Your missionary to Capitol Hill, Washington, DC, Rob Schenck, reporting:
Days 3 and 4 of Creation (The festival version in Pennsylvania--not Origin of the Universe Version of much greater substance!)
I wound up my part in this year’s Creation music festival by tossing the second half of my afternoon seminar to my twin brother, Paul. I had originally planned to finish it up and literally run for my waiting car so I could get to the Baltimore airport in time for my 6:50 flight to Tampa. I’m speaking Sunday morning at the wonderful Calvary Chapel South Orlando where my friend Charles Nestor II is pastor. The trip between the festival site and the airport was over three hours, making it a bit too close for comfort. So, at the last minute I asked Paul to take the second half of the presentation. To be honest, I felt he had a better handle on the material than I did. The title of my talk was “Juno’s Moment: It Has Fingernails.” Festival founder Harry Thomas had told me he was hoping for a pro-life message this year. I was all too happy to comply. As you know, Paul and I have given the last 20 years of our lives and ministries to championing this very first of our God-given human rights.
The title was taken from the film “Juno,” written by “Diablo Cody” (a pseudonym for writer . . .) and starring the precocious Ellen Page. It follows the most-time hilariously quirky main character, Juno McDuff, who at 16 discovers she’s pregnant. Her first impulse is to get an abortion, but after encountering a classmate holding a pro-life sign outside the clinic, she thinks twice about her “choice.” “Juno’s Moment” comes when Su Chin calls out to her, “Your baby has a beating heart ya’ know!” And then the zinger, “It has fingernails!” At that, Juno pauses but shrugs her shoulders. (It’s worth watching this scene on YouTube.) The idea germinates, though, and ultimately she decides to keep the baby and adopts her out to a well-deserving couple.
The film is enormously popular with young people. It garnered four Oscar nominations. (Although I’m not sure it won any.) When I asked the hundreds of kids who attended how many had seen it, a whoop when up and so did an overwhelming number of hands. The point of my talk was to come at this paramount moral issue from a completely different angle, and that is the question of “human rights.” One thing I discovered talking to kids at Creation is that they don’t list “abortion” or “the sanctity of life” as one of their top concerns. (We did scores of audio and video interviews.) When we asked them what they were concerned about, they said things like, “the economy,” “the war in Iraq,” “AIDS and poverty in Africa,” and “free health care and college tuition.”
As with any generational transition, these kids don’t use the same language or pursue the same associations as their parents. They want to make their own mark on the world—and serve Christ in their own way. I fully understand that. It was true of me 35 years ago. Back then I was a longhaired, counter-culture, last vestige of a hippie. Conventional “church religion” wasn’t appealing to me. The “Jesus People” movement was—and I grabbed on to it. Jesus was a radical who challenged the status quo. This generation is looking for a similar Savior—one who will buck the system and “speak truth to authority.” I don’t know about you, but I definitely see that Jesus in the Gospel. We can start there.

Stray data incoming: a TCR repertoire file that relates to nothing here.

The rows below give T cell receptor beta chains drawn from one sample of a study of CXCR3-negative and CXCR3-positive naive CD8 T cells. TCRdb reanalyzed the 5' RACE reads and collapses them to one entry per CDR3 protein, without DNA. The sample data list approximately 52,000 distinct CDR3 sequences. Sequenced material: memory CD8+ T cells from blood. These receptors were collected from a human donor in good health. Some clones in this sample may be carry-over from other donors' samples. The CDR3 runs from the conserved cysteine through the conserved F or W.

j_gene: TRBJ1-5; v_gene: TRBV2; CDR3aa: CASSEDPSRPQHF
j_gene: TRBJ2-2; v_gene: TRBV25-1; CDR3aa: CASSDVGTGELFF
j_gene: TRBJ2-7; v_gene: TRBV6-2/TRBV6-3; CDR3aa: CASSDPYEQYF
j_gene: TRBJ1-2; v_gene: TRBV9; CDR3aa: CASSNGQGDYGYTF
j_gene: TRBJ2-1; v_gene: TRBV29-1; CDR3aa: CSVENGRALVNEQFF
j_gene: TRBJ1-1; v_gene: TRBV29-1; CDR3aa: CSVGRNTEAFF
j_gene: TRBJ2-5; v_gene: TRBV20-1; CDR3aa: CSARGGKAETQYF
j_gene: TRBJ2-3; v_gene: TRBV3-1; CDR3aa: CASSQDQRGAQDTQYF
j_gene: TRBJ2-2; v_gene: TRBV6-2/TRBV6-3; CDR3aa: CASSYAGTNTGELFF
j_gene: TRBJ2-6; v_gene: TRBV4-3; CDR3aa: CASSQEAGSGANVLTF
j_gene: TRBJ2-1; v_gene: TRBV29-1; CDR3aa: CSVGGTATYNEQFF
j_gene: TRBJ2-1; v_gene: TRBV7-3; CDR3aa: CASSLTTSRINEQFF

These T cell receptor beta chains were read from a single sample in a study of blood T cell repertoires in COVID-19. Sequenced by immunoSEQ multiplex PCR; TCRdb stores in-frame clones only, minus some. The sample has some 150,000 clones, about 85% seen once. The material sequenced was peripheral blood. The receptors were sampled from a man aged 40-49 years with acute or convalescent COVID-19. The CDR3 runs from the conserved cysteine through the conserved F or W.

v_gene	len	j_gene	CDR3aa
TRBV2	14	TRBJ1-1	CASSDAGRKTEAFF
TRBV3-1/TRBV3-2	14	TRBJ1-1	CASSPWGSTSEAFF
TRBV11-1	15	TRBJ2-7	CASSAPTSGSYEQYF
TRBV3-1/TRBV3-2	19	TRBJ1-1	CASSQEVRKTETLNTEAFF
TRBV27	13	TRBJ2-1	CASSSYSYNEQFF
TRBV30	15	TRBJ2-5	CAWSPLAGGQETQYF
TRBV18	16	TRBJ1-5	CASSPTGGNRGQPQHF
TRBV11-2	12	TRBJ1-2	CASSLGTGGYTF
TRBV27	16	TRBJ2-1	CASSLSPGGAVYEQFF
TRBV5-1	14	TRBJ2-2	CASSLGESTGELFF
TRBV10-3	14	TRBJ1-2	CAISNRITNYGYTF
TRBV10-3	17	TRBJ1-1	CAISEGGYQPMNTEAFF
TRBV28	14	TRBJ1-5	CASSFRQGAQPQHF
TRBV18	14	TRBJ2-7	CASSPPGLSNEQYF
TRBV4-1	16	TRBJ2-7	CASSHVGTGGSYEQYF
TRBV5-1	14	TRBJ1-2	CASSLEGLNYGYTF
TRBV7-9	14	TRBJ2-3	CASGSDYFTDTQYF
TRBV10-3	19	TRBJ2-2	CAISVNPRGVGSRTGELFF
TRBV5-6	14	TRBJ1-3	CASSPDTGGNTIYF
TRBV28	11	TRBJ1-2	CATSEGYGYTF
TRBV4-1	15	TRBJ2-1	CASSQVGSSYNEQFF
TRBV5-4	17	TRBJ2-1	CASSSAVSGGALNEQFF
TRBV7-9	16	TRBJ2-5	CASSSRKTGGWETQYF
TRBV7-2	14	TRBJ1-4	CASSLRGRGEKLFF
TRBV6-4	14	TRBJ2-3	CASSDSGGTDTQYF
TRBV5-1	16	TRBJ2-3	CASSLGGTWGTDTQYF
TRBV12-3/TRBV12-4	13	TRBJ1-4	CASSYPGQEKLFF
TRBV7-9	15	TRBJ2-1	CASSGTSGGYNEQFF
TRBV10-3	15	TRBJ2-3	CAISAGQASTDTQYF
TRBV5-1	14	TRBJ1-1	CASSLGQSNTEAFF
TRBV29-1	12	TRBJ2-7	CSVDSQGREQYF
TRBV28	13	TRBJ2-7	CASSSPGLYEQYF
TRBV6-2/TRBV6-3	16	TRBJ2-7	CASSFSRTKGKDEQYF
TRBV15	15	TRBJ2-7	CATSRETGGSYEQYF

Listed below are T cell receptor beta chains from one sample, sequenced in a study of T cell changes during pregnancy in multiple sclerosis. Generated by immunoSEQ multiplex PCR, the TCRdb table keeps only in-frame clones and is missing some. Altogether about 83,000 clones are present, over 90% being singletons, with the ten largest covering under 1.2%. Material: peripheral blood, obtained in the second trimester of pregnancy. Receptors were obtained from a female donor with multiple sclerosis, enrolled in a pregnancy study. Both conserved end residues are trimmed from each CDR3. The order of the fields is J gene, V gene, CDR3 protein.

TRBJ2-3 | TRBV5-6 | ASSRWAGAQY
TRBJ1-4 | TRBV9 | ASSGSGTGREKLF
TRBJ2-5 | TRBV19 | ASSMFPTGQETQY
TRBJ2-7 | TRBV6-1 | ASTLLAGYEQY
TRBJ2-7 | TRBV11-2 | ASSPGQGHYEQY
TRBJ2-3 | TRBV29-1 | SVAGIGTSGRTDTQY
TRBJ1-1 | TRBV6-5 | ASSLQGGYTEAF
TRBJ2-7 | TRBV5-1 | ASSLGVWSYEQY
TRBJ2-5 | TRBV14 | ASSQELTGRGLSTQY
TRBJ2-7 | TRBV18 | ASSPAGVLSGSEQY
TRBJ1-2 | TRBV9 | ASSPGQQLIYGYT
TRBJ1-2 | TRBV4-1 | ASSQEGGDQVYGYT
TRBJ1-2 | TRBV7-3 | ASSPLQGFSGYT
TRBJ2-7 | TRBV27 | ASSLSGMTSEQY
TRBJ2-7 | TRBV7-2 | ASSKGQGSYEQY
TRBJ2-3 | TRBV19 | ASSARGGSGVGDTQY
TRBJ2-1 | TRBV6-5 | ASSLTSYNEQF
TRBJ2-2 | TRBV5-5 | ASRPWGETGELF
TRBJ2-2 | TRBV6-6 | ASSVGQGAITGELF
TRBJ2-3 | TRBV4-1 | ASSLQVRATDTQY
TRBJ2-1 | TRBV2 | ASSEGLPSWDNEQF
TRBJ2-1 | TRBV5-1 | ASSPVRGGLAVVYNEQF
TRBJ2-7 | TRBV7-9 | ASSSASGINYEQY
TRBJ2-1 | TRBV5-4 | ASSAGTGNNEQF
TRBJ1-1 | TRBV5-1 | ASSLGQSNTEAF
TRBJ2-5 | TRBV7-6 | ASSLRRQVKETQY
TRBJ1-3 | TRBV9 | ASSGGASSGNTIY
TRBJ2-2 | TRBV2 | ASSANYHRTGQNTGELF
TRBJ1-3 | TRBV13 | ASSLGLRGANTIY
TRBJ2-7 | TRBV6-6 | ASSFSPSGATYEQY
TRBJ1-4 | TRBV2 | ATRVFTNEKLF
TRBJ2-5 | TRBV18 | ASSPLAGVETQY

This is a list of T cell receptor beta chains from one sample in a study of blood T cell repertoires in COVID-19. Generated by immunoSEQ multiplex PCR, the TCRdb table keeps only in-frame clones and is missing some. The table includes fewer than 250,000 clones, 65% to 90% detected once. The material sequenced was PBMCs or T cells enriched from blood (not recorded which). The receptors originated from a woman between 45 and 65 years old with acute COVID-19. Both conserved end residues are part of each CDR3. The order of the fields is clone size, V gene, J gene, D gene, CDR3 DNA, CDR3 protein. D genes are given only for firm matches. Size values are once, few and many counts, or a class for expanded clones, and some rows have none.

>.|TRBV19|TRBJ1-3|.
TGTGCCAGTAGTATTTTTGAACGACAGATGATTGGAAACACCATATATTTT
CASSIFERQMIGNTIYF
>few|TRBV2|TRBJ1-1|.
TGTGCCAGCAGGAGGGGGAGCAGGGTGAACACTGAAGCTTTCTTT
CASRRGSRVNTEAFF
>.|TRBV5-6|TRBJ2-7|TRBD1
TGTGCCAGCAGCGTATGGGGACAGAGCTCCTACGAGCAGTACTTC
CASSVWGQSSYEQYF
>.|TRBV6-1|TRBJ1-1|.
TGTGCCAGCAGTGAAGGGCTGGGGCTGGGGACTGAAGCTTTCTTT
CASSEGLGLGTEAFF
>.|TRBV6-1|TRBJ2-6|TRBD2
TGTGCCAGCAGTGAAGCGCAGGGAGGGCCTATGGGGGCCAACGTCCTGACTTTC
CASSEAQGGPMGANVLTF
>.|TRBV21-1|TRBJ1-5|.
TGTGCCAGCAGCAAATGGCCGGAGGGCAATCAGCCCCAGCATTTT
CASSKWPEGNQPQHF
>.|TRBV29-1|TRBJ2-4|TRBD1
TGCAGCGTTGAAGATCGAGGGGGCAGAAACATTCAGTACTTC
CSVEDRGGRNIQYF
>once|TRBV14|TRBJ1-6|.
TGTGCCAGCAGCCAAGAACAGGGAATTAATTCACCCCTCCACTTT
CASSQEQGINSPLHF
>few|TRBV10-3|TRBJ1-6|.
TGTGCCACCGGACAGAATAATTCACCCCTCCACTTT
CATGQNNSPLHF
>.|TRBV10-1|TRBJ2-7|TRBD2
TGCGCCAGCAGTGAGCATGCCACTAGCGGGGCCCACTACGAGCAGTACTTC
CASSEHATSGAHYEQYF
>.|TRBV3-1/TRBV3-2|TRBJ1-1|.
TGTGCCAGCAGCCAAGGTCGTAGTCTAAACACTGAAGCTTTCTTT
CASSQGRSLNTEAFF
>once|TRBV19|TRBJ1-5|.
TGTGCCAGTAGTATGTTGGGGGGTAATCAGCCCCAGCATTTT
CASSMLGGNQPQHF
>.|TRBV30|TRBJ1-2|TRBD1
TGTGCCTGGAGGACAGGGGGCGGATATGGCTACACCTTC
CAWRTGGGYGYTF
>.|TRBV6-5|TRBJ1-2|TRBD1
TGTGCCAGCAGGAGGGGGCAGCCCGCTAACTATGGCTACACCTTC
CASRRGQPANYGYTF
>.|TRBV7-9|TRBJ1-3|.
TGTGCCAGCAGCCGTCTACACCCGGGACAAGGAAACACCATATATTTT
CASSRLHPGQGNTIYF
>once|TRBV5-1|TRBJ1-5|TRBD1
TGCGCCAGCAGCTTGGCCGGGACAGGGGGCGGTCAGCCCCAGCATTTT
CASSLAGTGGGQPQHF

My brother made an interesting observation: The sin, sadness and problems of this time in world history is different from what shaped him and me as Christians. It goes without saying that it is that much different from what shaped their grandparents’ and great-grandparents’ worlds. The “enemy” in the world today is not communism or fascism, but killer diseases, tribal conflicts and what they see as rapacious capitalism that exploits the ignorant for financial gain. Whether they are right or wrong in these assessments, it is what is motivating them. Like the early apostles, we need to connect with those concerns and use them as platforms to deliver biblical and historically Christian truth in a way that connects with them.
My time at Creation was much more for listening and learning than for preaching and lecturing. I’m far from an expert in how to talk to these kids, let alone disciple, train and mobilize them, but we must. The average age of our Faith and Action support base is 55. We “senior Christians” may be older and wiser, but lack the energy, time and skills of these young people. The work of God needs them. “Of such is the kingdom of heaven,” Jesus said.
I thank God for the thousands of kids who committed their lives to Christ this year. (Our own Tanie and Jacqueline Guy supervised the extremely demanding prayer tent ministry.) Yet, these kids need a lot of spiritual care, teaching and training and direction. Pray for them and pray for us. I may be turning 50 this year, but I’m only now resolving to spend a lot more time with this emerging generation.
Thank God for our friend and Faith and Action trustee Harry Thomas who is older than me but more committed to kids than ever. He founded the Creation festival 30 years ago and is still giving it his all. Thank God for his partner Tim Landis and the more than 2400 volunteers who poured their lives into Creation this year. If you want to get the full impact, you have to come next year. If you’re over 45, bring earplugs—and an open mind and heart!
(Register now for a big discount at www.creationfest.com.)
Your grateful missionary to elected and appointed officials,
Faith and Action
109 2nd St, NE
Washington, DC 20002